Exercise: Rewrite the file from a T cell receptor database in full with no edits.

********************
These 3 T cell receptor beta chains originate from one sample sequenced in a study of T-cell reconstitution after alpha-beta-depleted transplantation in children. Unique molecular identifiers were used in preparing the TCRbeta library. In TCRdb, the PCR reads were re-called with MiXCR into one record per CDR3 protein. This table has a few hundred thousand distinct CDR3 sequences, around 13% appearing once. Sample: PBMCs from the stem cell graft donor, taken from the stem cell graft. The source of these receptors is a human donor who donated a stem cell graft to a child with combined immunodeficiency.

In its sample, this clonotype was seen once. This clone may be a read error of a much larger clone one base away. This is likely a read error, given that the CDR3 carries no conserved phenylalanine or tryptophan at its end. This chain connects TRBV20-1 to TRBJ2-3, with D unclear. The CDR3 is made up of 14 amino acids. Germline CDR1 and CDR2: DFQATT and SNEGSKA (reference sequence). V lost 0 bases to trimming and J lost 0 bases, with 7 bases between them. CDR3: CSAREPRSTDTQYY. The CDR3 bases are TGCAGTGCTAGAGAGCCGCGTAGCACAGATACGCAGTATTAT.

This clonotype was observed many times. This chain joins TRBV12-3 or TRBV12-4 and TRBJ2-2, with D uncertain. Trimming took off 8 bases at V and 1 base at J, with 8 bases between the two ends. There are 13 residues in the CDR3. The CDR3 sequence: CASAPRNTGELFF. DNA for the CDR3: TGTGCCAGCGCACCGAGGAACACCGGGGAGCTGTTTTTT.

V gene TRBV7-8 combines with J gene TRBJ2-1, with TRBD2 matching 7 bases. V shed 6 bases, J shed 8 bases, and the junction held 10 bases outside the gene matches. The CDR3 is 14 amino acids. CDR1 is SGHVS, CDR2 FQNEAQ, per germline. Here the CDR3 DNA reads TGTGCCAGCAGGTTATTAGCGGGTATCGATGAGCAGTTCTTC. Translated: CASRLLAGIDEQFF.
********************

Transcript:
These 3 T cell receptor beta chains originate from one sample sequenced in a study of T-cell reconstitution after alpha-beta-depleted transplantation in children. Unique molecular identifiers were used in preparing the TCRbeta library. In TCRdb, the PCR reads were re-called with MiXCR into one record per CDR3 protein. This table has a few hundred thousand distinct CDR3 sequences, around 13% appearing once. Sample: PBMCs from the stem cell graft donor, taken from the stem cell graft. The source of these receptors is a human donor who donated a stem cell graft to a child with combined immunodeficiency.

In its sample, this clonotype was seen once. This clone may be a read error of a much larger clone one base away. This is likely a read error, given that the CDR3 carries no conserved phenylalanine or tryptophan at its end. This chain connects TRBV20-1 to TRBJ2-3, with D unclear. The CDR3 is made up of 14 amino acids. Germline CDR1 and CDR2: DFQATT and SNEGSKA (reference sequence). V lost 0 bases to trimming and J lost 0 bases, with 7 bases between them. CDR3: CSAREPRSTDTQYY. The CDR3 bases are TGCAGTGCTAGAGAGCCGCGTAGCACAGATACGCAGTATTAT.

This clonotype was observed many times. This chain joins TRBV12-3 or TRBV12-4 and TRBJ2-2, with D uncertain. Trimming took off 8 bases at V and 1 base at J, with 8 bases between the two ends. There are 13 residues in the CDR3. The CDR3 sequence: CASAPRNTGELFF. DNA for the CDR3: TGTGCCAGCGCACCGAGGAACACCGGGGAGCTGTTTTTT.

V gene TRBV7-8 combines with J gene TRBJ2-1, with TRBD2 matching 7 bases. V shed 6 bases, J shed 8 bases, and the junction held 10 bases outside the gene matches. The CDR3 is 14 amino acids. CDR1 is SGHVS, CDR2 FQNEAQ, per germline. Here the CDR3 DNA reads TGTGCCAGCAGGTTATTAGCGGGTATCGATGAGCAGTTCTTC. Translated: CASRLLAGIDEQFF.